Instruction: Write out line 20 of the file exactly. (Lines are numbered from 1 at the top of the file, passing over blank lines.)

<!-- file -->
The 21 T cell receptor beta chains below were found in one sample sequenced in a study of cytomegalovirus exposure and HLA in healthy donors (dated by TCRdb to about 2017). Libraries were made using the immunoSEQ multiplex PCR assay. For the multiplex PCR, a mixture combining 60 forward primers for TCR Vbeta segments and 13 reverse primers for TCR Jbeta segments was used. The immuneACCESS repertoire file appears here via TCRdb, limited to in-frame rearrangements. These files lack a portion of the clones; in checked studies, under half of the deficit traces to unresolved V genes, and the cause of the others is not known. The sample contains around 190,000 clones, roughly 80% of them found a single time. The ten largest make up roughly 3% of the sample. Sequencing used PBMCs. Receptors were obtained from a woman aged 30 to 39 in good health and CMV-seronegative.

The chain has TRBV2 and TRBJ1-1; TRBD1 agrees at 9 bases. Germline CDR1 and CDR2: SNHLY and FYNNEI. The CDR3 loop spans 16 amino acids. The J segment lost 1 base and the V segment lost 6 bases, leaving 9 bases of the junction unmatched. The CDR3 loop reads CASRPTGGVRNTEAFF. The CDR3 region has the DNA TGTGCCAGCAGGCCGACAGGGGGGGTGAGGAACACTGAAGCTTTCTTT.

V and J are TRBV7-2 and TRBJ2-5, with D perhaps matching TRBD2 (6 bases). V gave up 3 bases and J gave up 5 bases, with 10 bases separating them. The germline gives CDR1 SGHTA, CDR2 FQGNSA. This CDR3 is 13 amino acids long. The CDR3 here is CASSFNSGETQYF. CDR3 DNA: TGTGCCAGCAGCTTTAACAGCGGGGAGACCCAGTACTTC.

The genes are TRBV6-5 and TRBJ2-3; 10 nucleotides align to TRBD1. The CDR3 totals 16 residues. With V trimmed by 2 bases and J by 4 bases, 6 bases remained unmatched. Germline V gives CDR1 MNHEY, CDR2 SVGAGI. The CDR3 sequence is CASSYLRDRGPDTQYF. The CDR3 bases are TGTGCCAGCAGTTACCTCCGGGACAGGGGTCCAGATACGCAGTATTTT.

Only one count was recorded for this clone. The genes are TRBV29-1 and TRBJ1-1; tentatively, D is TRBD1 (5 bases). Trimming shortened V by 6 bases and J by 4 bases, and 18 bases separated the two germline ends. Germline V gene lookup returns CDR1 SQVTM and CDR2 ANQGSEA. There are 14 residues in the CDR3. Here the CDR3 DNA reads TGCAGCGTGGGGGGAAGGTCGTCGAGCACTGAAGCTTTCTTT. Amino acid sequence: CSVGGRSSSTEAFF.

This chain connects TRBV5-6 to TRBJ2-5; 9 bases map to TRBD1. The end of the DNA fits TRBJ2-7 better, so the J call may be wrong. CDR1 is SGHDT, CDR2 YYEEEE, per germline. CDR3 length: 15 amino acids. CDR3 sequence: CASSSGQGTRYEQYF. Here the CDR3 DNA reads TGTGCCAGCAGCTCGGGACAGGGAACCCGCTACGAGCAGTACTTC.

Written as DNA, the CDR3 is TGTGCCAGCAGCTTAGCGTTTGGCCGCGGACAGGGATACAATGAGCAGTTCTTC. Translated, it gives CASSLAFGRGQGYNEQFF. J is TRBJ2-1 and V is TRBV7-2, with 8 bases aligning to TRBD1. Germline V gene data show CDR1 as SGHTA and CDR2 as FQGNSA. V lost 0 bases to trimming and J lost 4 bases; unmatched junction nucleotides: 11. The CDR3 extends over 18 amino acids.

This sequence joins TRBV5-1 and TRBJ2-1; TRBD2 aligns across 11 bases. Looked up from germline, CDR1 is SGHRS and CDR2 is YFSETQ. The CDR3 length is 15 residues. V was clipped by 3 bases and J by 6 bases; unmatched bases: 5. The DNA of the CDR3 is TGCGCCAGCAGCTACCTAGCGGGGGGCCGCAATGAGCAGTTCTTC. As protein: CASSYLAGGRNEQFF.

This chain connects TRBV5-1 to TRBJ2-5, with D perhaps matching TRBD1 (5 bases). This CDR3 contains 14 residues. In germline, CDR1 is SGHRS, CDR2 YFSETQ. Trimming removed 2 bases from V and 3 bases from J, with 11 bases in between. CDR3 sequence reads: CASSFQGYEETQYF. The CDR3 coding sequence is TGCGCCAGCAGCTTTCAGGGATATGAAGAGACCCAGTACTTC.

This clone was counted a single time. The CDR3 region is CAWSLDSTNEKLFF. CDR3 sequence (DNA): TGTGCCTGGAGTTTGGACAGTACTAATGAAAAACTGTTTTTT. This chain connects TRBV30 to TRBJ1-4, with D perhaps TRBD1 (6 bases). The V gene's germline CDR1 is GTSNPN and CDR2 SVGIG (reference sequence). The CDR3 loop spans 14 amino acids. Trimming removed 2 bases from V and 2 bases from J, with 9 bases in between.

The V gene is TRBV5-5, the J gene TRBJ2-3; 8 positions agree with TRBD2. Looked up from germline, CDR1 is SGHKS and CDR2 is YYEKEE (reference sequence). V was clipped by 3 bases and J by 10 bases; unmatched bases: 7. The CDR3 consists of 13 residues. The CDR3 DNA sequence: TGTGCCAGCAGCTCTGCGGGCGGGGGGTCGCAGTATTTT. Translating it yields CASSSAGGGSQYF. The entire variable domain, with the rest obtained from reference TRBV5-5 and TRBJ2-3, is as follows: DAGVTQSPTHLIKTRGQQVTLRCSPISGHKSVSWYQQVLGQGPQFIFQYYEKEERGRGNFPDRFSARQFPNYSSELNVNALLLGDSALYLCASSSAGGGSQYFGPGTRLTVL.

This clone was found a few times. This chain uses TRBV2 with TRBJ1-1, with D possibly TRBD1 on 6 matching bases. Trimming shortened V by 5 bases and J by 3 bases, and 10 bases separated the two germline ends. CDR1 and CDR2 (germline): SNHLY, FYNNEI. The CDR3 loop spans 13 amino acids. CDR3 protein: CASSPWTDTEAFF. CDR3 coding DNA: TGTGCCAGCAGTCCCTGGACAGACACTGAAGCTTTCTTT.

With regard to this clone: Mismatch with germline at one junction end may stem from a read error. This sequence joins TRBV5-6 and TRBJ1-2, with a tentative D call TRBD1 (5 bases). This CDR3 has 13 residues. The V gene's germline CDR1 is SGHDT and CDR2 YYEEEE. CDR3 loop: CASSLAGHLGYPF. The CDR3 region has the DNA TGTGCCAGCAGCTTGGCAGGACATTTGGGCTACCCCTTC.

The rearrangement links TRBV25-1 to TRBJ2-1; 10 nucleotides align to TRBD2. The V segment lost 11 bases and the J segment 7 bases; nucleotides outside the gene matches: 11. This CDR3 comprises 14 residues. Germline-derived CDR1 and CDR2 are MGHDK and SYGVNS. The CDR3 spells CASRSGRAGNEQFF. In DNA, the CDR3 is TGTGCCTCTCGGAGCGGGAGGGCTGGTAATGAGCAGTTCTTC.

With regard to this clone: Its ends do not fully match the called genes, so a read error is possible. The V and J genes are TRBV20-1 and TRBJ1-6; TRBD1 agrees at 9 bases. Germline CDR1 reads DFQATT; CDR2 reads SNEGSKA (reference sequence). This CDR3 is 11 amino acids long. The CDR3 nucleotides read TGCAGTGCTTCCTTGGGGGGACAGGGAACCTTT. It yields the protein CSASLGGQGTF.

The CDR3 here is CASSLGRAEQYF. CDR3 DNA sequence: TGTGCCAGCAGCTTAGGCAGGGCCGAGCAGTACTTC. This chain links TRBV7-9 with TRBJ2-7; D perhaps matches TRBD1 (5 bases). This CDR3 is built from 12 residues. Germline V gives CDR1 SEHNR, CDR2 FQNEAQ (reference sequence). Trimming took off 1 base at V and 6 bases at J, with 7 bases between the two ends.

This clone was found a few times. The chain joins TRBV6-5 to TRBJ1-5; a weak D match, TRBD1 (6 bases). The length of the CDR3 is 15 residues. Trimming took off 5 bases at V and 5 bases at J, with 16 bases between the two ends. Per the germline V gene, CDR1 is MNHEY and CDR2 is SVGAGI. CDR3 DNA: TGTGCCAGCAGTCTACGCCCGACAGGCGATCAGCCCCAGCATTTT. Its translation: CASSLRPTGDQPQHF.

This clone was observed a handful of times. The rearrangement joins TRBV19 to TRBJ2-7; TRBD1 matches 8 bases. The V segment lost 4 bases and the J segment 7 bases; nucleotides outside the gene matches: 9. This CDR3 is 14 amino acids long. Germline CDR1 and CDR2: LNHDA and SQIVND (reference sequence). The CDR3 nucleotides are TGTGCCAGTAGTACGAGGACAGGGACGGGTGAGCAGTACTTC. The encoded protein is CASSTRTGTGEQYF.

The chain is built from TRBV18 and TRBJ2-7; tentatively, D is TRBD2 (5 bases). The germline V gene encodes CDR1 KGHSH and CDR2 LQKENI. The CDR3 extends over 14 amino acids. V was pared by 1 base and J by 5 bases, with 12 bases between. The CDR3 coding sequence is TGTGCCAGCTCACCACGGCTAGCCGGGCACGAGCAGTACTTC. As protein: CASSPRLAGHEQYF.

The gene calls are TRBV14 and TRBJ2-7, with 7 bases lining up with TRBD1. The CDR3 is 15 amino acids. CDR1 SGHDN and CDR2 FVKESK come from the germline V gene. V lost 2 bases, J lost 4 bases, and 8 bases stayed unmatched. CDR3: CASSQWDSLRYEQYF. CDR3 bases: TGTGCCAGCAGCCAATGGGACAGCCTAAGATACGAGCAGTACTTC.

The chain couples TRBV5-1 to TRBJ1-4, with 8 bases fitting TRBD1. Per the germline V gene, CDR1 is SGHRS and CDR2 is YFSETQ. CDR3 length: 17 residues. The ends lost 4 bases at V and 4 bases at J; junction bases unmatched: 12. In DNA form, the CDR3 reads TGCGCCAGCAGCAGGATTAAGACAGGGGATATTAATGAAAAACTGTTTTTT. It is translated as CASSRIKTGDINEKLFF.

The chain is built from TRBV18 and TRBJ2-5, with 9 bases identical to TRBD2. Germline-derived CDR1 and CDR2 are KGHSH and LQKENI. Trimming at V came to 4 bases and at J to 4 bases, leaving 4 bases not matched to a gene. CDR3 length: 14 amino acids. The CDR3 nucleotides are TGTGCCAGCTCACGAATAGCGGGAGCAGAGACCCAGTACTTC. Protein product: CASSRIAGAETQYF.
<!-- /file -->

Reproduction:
The gene calls are TRBV14 and TRBJ2-7, with 7 bases lining up with TRBD1. The CDR3 is 15 amino acids. CDR1 SGHDN and CDR2 FVKESK come from the germline V gene. V lost 2 bases, J lost 4 bases, and 8 bases stayed unmatched. CDR3: CASSQWDSLRYEQYF. CDR3 bases: TGTGCCAGCAGCCAATGGGACAGCCTAAGATACGAGCAGTACTTC.